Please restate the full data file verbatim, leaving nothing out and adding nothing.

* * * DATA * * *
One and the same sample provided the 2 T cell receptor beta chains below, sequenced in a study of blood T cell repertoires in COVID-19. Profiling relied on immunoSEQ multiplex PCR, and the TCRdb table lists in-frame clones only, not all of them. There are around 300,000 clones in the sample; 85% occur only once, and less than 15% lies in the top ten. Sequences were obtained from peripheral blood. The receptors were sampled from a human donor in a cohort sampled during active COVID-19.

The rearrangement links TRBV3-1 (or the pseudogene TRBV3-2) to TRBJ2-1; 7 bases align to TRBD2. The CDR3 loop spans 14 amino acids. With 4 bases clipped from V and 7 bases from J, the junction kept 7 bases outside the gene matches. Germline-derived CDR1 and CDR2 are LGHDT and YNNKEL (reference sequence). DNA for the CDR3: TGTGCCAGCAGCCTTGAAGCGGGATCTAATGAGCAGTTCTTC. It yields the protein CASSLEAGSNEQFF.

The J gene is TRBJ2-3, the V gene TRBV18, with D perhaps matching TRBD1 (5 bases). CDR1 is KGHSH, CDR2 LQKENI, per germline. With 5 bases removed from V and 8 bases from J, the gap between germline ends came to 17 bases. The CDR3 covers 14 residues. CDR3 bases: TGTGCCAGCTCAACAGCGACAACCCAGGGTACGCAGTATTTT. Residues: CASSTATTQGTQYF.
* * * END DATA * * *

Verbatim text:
One and the same sample provided the 2 T cell receptor beta chains below, sequenced in a study of blood T cell repertoires in COVID-19. Profiling relied on immunoSEQ multiplex PCR, and the TCRdb table lists in-frame clones only, not all of them. There are around 300,000 clones in the sample; 85% occur only once, and less than 15% lies in the top ten. Sequences were obtained from peripheral blood. The receptors were sampled from a human donor in a cohort sampled during active COVID-19.

The rearrangement links TRBV3-1 (or the pseudogene TRBV3-2) to TRBJ2-1; 7 bases align to TRBD2. The CDR3 loop spans 14 amino acids. With 4 bases clipped from V and 7 bases from J, the junction kept 7 bases outside the gene matches. Germline-derived CDR1 and CDR2 are LGHDT and YNNKEL (reference sequence). DNA for the CDR3: TGTGCCAGCAGCCTTGAAGCGGGATCTAATGAGCAGTTCTTC. It yields the protein CASSLEAGSNEQFF.

The J gene is TRBJ2-3, the V gene TRBV18, with D perhaps matching TRBD1 (5 bases). CDR1 is KGHSH, CDR2 LQKENI, per germline. With 5 bases removed from V and 8 bases from J, the gap between germline ends came to 17 bases. The CDR3 covers 14 residues. CDR3 bases: TGTGCCAGCTCAACAGCGACAACCCAGGGTACGCAGTATTTT. Residues: CASSTATTQGTQYF.